As the casting director, Tony insisted, "I don’t look on it as power. I just try to get the best actor for the part at the most reasonable price." It was reported in 1988 Joan was paid $95,000 per episode to play Alexis. In the 1984-85 season, 'Dynasty' was the No. 1 show on television attracting an average of 21.2 million TV households (or 25% of the ratings). 'Dynasty' beat 'Dallas' by an average of 250,000 TV households per episode that season. There were 84.9 million American households with TV sets in 1985. The 1985 cliffhanger attracted a 39 share (39% of households with TV sets switched on were watching 'Dynasty' when it went on air, roughly 22 million TV homes watched the cliffhanger in total). 

In 1982, 'Dynasty' producers borrowed $1.6 million worth of Tiffany & Co. jewelry to film a scene (after editing) lasted barely 2 minutes. Two armed security guards were on site to protect the valuables. Linda Evans wore a platinum, sapphire and diamond necklace worth $550,000. Joan wore a cabochon sapphire-diamond necklace worth $55,250 and a diamond and ruby ring worth over $500,000. In 1984, Lou Cecchet (pronounced sashay) formed 'Dynasty Tours' with other partners. He explained, "The Europeans have looked Colorado up on the map, and they want to come here and see it for themselves. They love dude ranches because they want to see how the rich people rough it. They realize most of the buildings (in 'Dynasty') are a Hollywood set (filmed first at 20th Century Fox Studios then later at Warner Hollywood Studios), but they want to see ordinary people and the mountains and Aspens. Europeans are researchers, and they like places like the Mesa Verde because they want to get some idea of the old history of Colorado."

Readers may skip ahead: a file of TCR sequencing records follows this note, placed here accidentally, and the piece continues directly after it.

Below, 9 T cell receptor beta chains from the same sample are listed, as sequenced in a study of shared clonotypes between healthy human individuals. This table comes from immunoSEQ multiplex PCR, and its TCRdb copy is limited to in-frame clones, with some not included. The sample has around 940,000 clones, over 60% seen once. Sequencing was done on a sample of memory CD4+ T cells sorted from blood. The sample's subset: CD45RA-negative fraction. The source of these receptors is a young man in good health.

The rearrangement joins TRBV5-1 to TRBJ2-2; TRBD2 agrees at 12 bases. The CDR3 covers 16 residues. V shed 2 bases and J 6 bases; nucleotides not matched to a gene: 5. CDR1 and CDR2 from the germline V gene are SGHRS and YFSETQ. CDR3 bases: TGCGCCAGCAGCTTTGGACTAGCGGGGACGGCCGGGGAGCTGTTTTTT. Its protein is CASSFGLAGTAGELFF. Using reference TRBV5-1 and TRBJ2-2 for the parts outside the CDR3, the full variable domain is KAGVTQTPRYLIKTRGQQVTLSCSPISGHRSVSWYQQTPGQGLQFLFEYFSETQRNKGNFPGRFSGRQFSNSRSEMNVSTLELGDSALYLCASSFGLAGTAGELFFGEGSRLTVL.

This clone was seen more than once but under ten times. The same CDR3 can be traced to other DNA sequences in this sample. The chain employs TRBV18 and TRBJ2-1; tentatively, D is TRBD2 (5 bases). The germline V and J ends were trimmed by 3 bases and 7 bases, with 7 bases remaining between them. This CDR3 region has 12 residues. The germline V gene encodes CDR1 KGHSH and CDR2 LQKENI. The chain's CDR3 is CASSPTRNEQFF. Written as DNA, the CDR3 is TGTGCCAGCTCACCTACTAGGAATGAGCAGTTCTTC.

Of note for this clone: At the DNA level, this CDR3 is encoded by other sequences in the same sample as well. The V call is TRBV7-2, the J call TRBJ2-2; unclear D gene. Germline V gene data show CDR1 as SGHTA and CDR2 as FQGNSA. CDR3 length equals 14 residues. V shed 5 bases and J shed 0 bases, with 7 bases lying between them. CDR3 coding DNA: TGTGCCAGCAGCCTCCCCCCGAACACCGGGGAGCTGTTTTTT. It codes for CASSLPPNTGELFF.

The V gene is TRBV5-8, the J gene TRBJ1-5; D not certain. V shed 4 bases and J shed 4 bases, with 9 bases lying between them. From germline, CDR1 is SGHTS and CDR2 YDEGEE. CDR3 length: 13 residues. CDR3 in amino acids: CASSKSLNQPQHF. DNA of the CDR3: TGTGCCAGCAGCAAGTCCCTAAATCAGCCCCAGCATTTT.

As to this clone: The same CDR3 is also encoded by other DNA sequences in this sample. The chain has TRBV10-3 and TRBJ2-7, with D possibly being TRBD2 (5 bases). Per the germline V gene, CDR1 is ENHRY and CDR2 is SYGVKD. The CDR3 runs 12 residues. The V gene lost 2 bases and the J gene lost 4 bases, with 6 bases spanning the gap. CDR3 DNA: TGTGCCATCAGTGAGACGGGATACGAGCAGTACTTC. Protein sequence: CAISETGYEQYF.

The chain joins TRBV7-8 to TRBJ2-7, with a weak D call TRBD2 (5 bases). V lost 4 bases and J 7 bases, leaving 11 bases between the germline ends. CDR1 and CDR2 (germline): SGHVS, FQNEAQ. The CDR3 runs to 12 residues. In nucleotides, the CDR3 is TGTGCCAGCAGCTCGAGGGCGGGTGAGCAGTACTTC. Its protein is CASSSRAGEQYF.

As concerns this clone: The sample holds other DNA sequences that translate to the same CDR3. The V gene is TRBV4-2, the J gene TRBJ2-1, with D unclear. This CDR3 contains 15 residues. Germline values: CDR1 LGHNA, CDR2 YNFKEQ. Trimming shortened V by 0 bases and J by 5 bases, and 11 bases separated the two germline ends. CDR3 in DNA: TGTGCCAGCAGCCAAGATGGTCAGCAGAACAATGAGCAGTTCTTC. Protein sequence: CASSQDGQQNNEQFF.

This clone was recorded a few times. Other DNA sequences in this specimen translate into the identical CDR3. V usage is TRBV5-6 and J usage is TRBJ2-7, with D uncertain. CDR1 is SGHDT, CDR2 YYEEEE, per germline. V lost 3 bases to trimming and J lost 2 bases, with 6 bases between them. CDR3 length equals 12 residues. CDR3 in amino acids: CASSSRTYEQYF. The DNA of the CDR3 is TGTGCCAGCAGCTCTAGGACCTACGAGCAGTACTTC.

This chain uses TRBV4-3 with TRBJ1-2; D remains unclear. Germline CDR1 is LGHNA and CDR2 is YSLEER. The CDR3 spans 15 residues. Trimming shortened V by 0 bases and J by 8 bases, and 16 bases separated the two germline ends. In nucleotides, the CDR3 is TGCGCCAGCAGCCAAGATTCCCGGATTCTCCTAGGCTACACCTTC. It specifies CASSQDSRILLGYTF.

The Carringtons' mansion (real life Filoli Center, a property of the National Trust for historic preservation) was in San Francisco and the Denver Carrington building could be found in downtown Los Angeles. Associate producer Tim King made known in 1986, "I've been lobbying for support to put a crew together and come back to Denver and get more shots, but the money just isn't there right now (in 1986). The opening shots of Denver were made 5 years ago (in 1981). Unfortunately, downtown Denver has changed during that time." 'Dynasty' title design was done by Phill Norman. 

The retail value of licensed products was $6.6 billion in 1978. According to Licensing Letter it was $26.7 billion in 1983. In the 1984-85 season, 'Dynasty' became the first TV show to sell high-priced licensed merchandise from shoes, handbags, jewelry to hosiery. The 'Dynasty Collection' featuring Nolan Miller's designed clothes were sold at selected department and specialty stores in New York, Chicago and Los Angeles. Gowns from $400 to $1,200. Mink from $200,000. Dresses from $200 and suits from $350. The 'Forever Krystle' perfume was retail at $150. Nolan confessed, "I'm not sure 90% of the 'Dynasty' audience has a place to wear these things. I believe there are enough people out there who want a kind of glamor that's faded and past." He added in 1987, "You realize, of course, that we're not dealing with reality on 'Dynasty'. I've been told that Joan Collins is too overdressed. Well, we overdress her on purpose. She obsessed with money and with everything that shows power and her clothes exude that." His secretary, Nolan also shared, "I lent her one of Alexis' suits with a cape over it, a matching hat, the whole thing. She was flying economy and when she showed up in the door of the plane, the flight crew said, 'There's obviously been a mistake,' and they immediately seated her in first-class."